Meet Larry Rayfield Wright—an
underprivileged underdog who turned into
a ‘Big Cat’. His story is a
candid tale of tears and triumphs, fears
and faith, and how adversity and an innocent
childhood prayer provided his beat-the-odds
|The FIRST HALF
Rayfield Wright entered
this world penniless and poor in material
things yet abundantly wealthy in hope and
principle. Raised fatherless in the Deep
South, Rayfield’s first coach was
Big Mama, his faithful grandmother who devoted
hours each day teaching him respect and
the power of prayer. Other players on this
all-star team were his dedicated mother
and siblings, a cousin named Bubba, and
a persistent, committed leader named Mr.
Lomax. Little did they know that each day
in young Rayfield’s life would lead
to athletic fame.
|Excerpt From Book
September 1966 (my junior year in
college), my athletic aptitude brought
me to a significant place. On the
court, I was averaging 28 points in
scoring and 21 rebounds per game.
Professional scouts began talking
with Coach Lomax about my abilities
and a future in basketball. One of
the most intriguing scouts was from
the Cincinnati Royals, ancestors of
the Sacramento Kings. The great Oscar
Robinson was their star at the time.
The recruiter asked if I’d be
interested in leaving college and
trying out for their team. Since my
main goal was to become a professional
basketball player, I told them “It
would be an honor to play for the
Royals. However, I made a commitment
to several important people in my
life that I wouldn’t leave college
under any circumstances until I received
my degree.” The Royals congratulated
me for making that decision and for
keeping my commitment. Nevertheless,
they let the door open for me to try
out after graduation. What a feeling
that was! It was like a dream come
true. I was confident that I had a
future in the NBA.
|The SECOND HALF
Although the odds of
achieving success were stacked taller than
his 6-foot-7 frame, Rayfield tackled some
amazingly tough hardships and eventually
captured a starting position with the Dallas
Cowboys. During his 13-year career, he covered
Roger Staubach’s back and cleared
the way for the running and receiving talents
of Calvin Hill, Tony Dorsett, Robert Newhouse,
Drew Pearson and other Cowboys legends.
Football enthusiasts will enjoy this journey
through the sentimental ‘70s when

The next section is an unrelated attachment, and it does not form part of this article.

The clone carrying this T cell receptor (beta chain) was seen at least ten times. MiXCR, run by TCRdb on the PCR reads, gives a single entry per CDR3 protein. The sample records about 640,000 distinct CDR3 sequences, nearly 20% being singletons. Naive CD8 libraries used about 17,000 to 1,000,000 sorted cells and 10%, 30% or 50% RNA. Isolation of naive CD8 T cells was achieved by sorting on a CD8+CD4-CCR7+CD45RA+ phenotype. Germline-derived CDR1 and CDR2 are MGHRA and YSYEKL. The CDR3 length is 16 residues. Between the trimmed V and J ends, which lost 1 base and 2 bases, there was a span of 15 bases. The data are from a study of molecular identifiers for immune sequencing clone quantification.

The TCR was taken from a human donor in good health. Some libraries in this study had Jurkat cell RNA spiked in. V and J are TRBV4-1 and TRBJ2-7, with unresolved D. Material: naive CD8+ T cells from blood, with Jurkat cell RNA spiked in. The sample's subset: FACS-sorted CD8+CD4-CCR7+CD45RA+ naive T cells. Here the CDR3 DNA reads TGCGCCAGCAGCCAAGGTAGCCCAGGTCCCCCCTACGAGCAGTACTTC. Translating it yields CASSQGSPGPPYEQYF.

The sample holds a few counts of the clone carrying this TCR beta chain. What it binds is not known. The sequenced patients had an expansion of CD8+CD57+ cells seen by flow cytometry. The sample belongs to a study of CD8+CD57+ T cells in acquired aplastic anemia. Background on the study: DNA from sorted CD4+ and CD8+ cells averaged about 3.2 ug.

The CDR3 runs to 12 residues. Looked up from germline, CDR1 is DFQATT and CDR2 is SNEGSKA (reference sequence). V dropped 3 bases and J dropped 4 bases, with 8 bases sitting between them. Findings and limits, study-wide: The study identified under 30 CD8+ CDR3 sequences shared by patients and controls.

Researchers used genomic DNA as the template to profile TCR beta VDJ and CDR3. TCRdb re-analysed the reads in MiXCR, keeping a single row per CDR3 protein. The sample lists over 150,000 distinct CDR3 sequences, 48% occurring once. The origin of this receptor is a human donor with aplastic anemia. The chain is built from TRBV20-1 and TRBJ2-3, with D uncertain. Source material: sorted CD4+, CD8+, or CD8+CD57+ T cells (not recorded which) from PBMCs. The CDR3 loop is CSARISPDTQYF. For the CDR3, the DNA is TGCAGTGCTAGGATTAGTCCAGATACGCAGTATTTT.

football was football and team rivalry was
unmatched. Through the eyes of this All-Pro,
fans will relive the Ice Bowl, the Hail
Mary pass, Super Bowls V, VI, X, XII, XIII
and other moments from the dynamic decade.
|Excerpt From Book
and the Dirty Dozen 1975
...In the locker room at halftime
(of Super Bowl X between the Cowboys
and Steelers), we reviewed our strategies
and re-established our focus on
execution. We felt confident of
winning the title and were optimistic
that the next time we entered the
room it would be as national champions.
It was a scoreless, hard-fought
third quarter until the unexpected
happened. I was in the huddle waiting
for the next play from Coach Landry.
In the far distance, I was aware
of an uproar coming from the crowd
while I remained focused on my trials
with L.C. Greenwood and Mean Joe
Greene. Trying to catch my breath,
hands upon my knees, looking at
the turf, I suddenly noticed a pair
of tiny feet standing directly in
front of mine. Obviously, they didn’t
belong to a football player. Slowly
following the feet upward, I was
stunned to see a very well endowed,
provocatively dressed young lady.
As I began to stand, she promptly
kissed my helmet and quickly placed
something in my hand. It was some
type of charm. I hastily flung it
towards the sidelines just as rapidly
as the security guards approached
to escort her from the field. I
had no earthly idea who she was,
where she came from or why she was
there. Perhaps Deacon (Jones) sent
her! After all, he was the only
other person on the gridiron to
ever destroy my mental concentration.
Thirteen years of professional
football. Five Super Bowl appearances. Six
years of playing in Pro Bowls. Four years
All-Pro. Voted twice by his colleagues as
Offensive Lineman of the Year. He is perhaps
the most decorated offensive lineman in
Dallas Cowboys history.
Today, Rayfield Wright
is the CEO of Wright’s Sports and
Nutrition, President of TeamWright Exploration, LLC, and
the Founder of the Rayfield Wright Foundation.
In his spare time, he mentors children and
athletes and supports several charities.
He is also a motivational and inspiration
speaker at churches, schools, corporations
and other organizations throughout the United
States. Residing near Fort Worth, Texas,
Rayfield has four children and four grandchildren.
About the Co-Author:
is an award-winning ad designer who enjoys
a career in publishing. A native of St.
Marys, Kansas, she is a graduate from Emporia
State University, Emporia, Kansas and is
the owner of LakeSide Marketing in Fort
Worth, Texas. Forever the sports enthusiast,
Jeannette is thankful for being Rayfield’s
quarterback on this incredible project. She is also
the President of The Rayfield Wright Foundation.